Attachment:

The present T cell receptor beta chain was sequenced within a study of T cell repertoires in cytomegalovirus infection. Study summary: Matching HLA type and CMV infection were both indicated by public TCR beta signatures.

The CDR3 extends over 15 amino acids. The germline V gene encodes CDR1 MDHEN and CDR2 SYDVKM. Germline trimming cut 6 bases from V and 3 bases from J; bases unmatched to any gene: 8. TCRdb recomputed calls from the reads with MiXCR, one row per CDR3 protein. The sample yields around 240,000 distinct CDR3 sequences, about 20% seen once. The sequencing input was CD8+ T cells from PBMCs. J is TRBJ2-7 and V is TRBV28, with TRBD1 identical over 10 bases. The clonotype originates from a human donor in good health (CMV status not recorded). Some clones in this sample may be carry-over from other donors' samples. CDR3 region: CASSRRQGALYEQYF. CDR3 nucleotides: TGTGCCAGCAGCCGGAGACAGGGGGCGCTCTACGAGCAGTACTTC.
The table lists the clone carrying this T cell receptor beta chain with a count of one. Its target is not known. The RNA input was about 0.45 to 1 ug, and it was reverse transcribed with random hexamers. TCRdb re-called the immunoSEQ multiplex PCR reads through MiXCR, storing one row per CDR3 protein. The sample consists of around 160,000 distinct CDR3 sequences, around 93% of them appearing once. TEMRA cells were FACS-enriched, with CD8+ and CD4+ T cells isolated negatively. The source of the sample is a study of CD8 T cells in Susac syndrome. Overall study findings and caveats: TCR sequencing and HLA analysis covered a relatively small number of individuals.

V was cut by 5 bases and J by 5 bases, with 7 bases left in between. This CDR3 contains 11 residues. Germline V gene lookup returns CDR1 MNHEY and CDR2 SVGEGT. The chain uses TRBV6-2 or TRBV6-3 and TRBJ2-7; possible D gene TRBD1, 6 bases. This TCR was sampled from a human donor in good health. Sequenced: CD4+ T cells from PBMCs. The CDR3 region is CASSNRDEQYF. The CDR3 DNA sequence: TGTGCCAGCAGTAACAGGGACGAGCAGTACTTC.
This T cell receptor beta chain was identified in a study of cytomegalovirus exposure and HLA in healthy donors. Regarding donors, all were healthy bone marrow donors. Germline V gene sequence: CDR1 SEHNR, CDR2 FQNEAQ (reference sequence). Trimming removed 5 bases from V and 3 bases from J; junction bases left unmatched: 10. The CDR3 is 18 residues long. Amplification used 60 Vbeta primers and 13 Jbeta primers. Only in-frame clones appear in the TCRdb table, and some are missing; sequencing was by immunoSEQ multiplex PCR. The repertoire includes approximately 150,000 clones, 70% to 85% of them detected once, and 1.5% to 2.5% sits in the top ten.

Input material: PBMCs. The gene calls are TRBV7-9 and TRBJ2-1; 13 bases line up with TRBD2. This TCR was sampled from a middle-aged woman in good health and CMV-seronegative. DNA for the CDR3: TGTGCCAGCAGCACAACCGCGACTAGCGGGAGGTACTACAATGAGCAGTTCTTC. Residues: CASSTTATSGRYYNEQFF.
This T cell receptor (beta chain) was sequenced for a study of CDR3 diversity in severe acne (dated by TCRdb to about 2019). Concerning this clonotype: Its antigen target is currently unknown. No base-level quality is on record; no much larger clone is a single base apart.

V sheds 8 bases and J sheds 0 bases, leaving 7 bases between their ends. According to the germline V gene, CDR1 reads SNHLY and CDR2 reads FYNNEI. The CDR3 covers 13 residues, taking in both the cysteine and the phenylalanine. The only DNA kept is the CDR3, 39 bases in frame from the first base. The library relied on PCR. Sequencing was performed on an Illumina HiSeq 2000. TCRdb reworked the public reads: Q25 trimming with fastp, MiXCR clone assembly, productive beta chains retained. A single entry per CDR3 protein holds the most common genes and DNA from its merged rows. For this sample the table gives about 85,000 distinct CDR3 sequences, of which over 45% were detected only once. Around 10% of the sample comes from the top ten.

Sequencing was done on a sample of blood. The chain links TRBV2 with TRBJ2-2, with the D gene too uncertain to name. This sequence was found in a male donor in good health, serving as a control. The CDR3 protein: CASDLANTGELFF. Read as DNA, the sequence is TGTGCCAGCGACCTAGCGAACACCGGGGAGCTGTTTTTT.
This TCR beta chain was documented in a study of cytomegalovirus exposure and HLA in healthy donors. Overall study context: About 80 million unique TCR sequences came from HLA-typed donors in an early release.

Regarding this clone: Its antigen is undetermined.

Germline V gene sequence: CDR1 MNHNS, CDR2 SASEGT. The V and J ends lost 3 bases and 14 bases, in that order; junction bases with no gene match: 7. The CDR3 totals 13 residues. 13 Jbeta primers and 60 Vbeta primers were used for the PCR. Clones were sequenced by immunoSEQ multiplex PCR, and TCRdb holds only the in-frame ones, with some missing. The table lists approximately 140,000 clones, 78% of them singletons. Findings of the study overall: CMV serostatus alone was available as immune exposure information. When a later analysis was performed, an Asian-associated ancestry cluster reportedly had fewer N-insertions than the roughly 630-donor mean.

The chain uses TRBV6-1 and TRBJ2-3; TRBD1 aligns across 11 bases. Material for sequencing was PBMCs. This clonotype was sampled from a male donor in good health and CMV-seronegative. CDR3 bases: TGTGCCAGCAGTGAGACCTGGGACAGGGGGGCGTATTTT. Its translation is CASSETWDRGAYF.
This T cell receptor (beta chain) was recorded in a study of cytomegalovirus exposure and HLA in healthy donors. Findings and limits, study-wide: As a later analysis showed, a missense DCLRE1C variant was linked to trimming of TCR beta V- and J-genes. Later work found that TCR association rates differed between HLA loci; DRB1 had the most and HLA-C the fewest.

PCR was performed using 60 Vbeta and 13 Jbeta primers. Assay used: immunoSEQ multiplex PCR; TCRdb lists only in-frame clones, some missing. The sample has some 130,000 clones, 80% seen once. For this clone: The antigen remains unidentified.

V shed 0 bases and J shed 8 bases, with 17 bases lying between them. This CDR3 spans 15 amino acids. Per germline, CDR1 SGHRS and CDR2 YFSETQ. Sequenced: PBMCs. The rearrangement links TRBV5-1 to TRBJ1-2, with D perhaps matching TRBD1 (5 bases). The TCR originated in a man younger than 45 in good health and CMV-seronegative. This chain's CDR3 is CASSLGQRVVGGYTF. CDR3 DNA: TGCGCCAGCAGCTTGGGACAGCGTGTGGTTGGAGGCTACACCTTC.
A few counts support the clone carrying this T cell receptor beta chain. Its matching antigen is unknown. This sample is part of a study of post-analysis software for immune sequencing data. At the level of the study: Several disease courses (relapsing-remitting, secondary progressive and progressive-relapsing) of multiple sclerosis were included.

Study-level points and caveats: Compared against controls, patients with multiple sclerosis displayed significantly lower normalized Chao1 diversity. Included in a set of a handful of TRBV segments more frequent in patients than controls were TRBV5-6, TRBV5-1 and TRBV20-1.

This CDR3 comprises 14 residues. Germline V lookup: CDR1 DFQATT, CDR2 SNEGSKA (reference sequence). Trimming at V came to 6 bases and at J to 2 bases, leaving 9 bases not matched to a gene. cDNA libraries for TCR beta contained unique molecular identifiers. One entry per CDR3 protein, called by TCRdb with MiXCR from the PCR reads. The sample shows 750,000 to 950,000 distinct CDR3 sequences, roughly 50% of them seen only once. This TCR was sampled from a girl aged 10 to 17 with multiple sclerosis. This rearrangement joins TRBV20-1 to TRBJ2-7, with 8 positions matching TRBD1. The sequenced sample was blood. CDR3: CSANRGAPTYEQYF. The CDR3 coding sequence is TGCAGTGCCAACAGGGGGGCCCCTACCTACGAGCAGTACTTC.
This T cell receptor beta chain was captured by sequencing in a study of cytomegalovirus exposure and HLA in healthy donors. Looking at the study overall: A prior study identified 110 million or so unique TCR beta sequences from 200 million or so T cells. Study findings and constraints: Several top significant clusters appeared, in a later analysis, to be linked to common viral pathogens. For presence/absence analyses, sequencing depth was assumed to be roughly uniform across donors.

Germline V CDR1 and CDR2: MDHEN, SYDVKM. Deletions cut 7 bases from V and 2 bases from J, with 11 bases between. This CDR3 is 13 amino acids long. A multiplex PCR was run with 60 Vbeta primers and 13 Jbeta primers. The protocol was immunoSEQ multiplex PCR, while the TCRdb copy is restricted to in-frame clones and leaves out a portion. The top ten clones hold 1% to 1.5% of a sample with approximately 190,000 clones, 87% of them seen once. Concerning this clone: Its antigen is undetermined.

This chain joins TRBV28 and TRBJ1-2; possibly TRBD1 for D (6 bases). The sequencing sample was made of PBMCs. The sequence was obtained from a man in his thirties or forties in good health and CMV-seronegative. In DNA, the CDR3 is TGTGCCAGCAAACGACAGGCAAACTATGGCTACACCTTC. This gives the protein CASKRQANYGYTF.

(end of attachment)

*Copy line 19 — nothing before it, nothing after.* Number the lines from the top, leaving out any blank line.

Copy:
This CDR3 comprises 14 residues. Germline V lookup: CDR1 DFQATT, CDR2 SNEGSKA (reference sequence). Trimming at V came to 6 bases and at J to 2 bases, leaving 9 bases not matched to a gene. cDNA libraries for TCR beta contained unique molecular identifiers. One entry per CDR3 protein, called by TCRdb with MiXCR from the PCR reads. The sample shows 750,000 to 950,000 distinct CDR3 sequences, roughly 50% of them seen only once. This TCR was sampled from a girl aged 10 to 17 with multiple sclerosis. This rearrangement joins TRBV20-1 to TRBJ2-7, with 8 positions matching TRBD1. The sequenced sample was blood. CDR3: CSANRGAPTYEQYF. The CDR3 coding sequence is TGCAGTGCCAACAGGGGGGCCCCTACCTACGAGCAGTACTTC.